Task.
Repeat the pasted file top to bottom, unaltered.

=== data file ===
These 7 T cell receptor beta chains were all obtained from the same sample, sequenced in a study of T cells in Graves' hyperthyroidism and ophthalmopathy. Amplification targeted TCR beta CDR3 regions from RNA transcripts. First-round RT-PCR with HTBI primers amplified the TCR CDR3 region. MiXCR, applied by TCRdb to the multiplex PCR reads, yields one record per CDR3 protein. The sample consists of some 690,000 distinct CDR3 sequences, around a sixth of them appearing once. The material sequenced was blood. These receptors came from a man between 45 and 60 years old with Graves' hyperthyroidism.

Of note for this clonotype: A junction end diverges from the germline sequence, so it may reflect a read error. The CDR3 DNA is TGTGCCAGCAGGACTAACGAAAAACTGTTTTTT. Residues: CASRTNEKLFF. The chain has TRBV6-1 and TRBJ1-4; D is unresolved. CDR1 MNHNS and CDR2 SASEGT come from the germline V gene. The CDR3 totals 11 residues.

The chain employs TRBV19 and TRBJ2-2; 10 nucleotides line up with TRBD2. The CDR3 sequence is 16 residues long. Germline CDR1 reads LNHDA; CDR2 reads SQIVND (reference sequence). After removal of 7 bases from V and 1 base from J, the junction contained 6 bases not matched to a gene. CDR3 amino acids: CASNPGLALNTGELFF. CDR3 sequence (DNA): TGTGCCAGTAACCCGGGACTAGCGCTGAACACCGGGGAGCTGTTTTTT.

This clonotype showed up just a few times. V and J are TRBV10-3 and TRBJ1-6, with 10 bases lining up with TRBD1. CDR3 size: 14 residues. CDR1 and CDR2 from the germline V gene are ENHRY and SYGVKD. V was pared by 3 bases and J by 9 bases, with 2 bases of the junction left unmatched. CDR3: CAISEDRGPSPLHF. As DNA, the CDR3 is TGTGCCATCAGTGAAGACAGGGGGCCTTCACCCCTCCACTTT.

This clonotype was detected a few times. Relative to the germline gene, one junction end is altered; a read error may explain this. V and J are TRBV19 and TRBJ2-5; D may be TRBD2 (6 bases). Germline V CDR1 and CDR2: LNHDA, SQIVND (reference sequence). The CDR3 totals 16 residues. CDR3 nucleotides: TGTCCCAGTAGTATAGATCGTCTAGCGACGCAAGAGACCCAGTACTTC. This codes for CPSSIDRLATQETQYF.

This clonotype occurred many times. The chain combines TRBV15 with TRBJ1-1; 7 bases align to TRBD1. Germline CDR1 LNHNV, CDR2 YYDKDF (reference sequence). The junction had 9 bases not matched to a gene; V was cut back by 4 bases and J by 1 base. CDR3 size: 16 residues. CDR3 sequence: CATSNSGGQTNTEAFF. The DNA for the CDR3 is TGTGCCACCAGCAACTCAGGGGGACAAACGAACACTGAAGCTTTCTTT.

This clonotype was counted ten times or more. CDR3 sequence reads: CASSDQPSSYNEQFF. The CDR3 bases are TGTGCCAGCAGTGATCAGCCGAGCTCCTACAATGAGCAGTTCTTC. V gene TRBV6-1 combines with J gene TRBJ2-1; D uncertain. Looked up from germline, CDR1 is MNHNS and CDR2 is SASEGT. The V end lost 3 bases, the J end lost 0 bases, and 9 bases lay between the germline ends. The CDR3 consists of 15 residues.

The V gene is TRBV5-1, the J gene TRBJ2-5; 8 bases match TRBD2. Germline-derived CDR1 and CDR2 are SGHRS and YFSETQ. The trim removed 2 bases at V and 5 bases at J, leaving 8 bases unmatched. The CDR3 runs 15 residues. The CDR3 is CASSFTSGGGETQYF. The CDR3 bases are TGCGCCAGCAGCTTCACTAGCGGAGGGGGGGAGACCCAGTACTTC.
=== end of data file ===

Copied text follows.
These 7 T cell receptor beta chains were all obtained from the same sample, sequenced in a study of T cells in Graves' hyperthyroidism and ophthalmopathy. Amplification targeted TCR beta CDR3 regions from RNA transcripts. First-round RT-PCR with HTBI primers amplified the TCR CDR3 region. MiXCR, applied by TCRdb to the multiplex PCR reads, yields one record per CDR3 protein. The sample consists of some 690,000 distinct CDR3 sequences, around a sixth of them appearing once. The material sequenced was blood. These receptors came from a man between 45 and 60 years old with Graves' hyperthyroidism.

Of note for this clonotype: A junction end diverges from the germline sequence, so it may reflect a read error. The CDR3 DNA is TGTGCCAGCAGGACTAACGAAAAACTGTTTTTT. Residues: CASRTNEKLFF. The chain has TRBV6-1 and TRBJ1-4; D is unresolved. CDR1 MNHNS and CDR2 SASEGT come from the germline V gene. The CDR3 totals 11 residues.

The chain employs TRBV19 and TRBJ2-2; 10 nucleotides line up with TRBD2. The CDR3 sequence is 16 residues long. Germline CDR1 reads LNHDA; CDR2 reads SQIVND (reference sequence). After removal of 7 bases from V and 1 base from J, the junction contained 6 bases not matched to a gene. CDR3 amino acids: CASNPGLALNTGELFF. CDR3 sequence (DNA): TGTGCCAGTAACCCGGGACTAGCGCTGAACACCGGGGAGCTGTTTTTT.

This clonotype showed up just a few times. V and J are TRBV10-3 and TRBJ1-6, with 10 bases lining up with TRBD1. CDR3 size: 14 residues. CDR1 and CDR2 from the germline V gene are ENHRY and SYGVKD. V was pared by 3 bases and J by 9 bases, with 2 bases of the junction left unmatched. CDR3: CAISEDRGPSPLHF. As DNA, the CDR3 is TGTGCCATCAGTGAAGACAGGGGGCCTTCACCCCTCCACTTT.

This clonotype was detected a few times. Relative to the germline gene, one junction end is altered; a read error may explain this. V and J are TRBV19 and TRBJ2-5; D may be TRBD2 (6 bases). Germline V CDR1 and CDR2: LNHDA, SQIVND (reference sequence). The CDR3 totals 16 residues. CDR3 nucleotides: TGTCCCAGTAGTATAGATCGTCTAGCGACGCAAGAGACCCAGTACTTC. This codes for CPSSIDRLATQETQYF.

This clonotype occurred many times. The chain combines TRBV15 with TRBJ1-1; 7 bases align to TRBD1. Germline CDR1 LNHNV, CDR2 YYDKDF (reference sequence). The junction had 9 bases not matched to a gene; V was cut back by 4 bases and J by 1 base. CDR3 size: 16 residues. CDR3 sequence: CATSNSGGQTNTEAFF. The DNA for the CDR3 is TGTGCCACCAGCAACTCAGGGGGACAAACGAACACTGAAGCTTTCTTT.

This clonotype was counted ten times or more. CDR3 sequence reads: CASSDQPSSYNEQFF. The CDR3 bases are TGTGCCAGCAGTGATCAGCCGAGCTCCTACAATGAGCAGTTCTTC. V gene TRBV6-1 combines with J gene TRBJ2-1; D uncertain. Looked up from germline, CDR1 is MNHNS and CDR2 is SASEGT. The V end lost 3 bases, the J end lost 0 bases, and 9 bases lay between the germline ends. The CDR3 consists of 15 residues.

The V gene is TRBV5-1, the J gene TRBJ2-5; 8 bases match TRBD2. Germline-derived CDR1 and CDR2 are SGHRS and YFSETQ. The trim removed 2 bases at V and 5 bases at J, leaving 8 bases unmatched. The CDR3 runs 15 residues. The CDR3 is CASSFTSGGGETQYF. The CDR3 bases are TGCGCCAGCAGCTTCACTAGCGGAGGGGGGGAGACCCAGTACTTC.